|Title||Rise and Decline of the Bicycle in Beijing|
|Publication Type||Conference Paper|
|Year of Publication||2014|
|Authors||Ming Yang, Qiuning Wang, Jinhua Zhao, John Zacharias|
|Conference Name||Transportation Research Board 93rd Annual Meeting|
|Keywords||Beijing, Bicycle, built environment, Transportation Policy|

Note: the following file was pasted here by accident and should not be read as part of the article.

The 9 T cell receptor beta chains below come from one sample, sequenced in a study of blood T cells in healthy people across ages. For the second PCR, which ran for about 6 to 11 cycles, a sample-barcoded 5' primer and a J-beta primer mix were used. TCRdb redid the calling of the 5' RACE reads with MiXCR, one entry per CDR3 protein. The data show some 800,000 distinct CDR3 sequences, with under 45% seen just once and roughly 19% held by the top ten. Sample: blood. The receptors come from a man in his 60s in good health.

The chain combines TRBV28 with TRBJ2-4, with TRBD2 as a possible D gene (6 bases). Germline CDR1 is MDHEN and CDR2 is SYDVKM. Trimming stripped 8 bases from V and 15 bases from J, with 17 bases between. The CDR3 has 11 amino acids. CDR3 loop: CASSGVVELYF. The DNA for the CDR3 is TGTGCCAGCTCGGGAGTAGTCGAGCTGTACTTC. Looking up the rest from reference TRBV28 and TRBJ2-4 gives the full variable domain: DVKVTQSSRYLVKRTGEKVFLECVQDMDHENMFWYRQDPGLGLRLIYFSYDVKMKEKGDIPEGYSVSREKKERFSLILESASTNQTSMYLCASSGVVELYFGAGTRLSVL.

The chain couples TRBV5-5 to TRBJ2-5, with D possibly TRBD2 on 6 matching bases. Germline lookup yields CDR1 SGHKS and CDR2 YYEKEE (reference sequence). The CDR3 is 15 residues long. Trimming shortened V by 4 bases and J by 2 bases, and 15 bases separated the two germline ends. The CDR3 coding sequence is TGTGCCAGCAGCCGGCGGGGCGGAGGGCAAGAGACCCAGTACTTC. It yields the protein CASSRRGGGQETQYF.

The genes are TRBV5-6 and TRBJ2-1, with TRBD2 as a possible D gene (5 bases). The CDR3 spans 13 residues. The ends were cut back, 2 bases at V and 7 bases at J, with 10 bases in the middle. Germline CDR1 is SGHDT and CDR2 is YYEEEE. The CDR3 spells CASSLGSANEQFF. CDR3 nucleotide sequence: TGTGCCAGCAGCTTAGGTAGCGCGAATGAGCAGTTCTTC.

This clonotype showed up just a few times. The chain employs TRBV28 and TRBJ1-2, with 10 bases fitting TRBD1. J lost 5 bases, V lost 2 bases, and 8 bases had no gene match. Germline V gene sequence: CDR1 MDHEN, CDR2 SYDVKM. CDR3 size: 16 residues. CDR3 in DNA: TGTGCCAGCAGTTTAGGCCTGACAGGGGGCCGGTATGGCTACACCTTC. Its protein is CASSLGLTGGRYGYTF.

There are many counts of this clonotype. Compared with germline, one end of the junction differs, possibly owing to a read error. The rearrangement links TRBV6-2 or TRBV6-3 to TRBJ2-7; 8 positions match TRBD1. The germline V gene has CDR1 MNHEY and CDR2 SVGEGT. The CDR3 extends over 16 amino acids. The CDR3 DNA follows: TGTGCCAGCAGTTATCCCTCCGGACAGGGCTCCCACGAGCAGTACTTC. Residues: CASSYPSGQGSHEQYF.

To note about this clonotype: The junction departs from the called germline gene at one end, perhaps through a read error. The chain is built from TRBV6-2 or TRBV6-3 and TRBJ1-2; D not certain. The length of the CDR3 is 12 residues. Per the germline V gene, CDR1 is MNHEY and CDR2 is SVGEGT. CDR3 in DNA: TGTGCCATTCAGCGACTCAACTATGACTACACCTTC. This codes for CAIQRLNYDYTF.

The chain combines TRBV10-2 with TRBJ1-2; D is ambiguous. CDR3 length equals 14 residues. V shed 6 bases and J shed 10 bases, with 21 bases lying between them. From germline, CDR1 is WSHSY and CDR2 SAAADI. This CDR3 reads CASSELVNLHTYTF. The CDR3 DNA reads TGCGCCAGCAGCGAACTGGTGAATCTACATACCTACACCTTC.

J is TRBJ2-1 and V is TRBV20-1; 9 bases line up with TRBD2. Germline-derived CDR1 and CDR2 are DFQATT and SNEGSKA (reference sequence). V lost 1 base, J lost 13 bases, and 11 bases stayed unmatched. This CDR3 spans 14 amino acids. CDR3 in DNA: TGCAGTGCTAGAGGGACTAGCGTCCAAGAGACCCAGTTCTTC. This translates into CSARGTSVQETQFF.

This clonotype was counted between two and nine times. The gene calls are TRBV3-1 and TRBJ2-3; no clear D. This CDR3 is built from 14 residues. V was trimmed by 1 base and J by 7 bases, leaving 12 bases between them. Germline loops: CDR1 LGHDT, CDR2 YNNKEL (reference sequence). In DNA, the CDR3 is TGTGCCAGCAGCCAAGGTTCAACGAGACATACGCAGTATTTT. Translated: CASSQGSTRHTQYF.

The strong tradition of bicycle use in Beijing has been in continuous decline since the mid1990s with bicycle share of vehicular traffic dropping from 62.7% in 1986 to 38.5% in 2000 and dropping even lower to 16.4% in 2010. Among various factors contributing to the rise and fall of bicycle use in Beijing, four are identified as having the greatest impact: policy and regulation, built environment, bicycle industry and socio-economic conditions. Through a historical review and analysis of the relationship between bicycle use change and the four factors mentioned above, this article reveals the following: (1) the historically inherited, grid street network system and the low rise, high-density housing form contained fundamental features that favoured cycling; (2) the integration of non-motorized modes in the road network, as well as the growing bicycle industry and moderately increased income were major contributing factors of the bicycle boom from the early-1980s to mid-1990s; (3) the National Automobile Industry Policy published in 1994 had a detrimental impact, triggered a dramatic decline of bicycle use. The city’s current transportation planning lacks not only a real interest in sustaining the tradition of bicycle use, but also a clear target and an integrated approach for reviving bicycle use. However, the strong existing bicycle industry, the remaining high level of bicycle ownership, and the shrinking but still preserved bicycle route networks in the city provide solid foundation for a more progressive bicycle planning policy.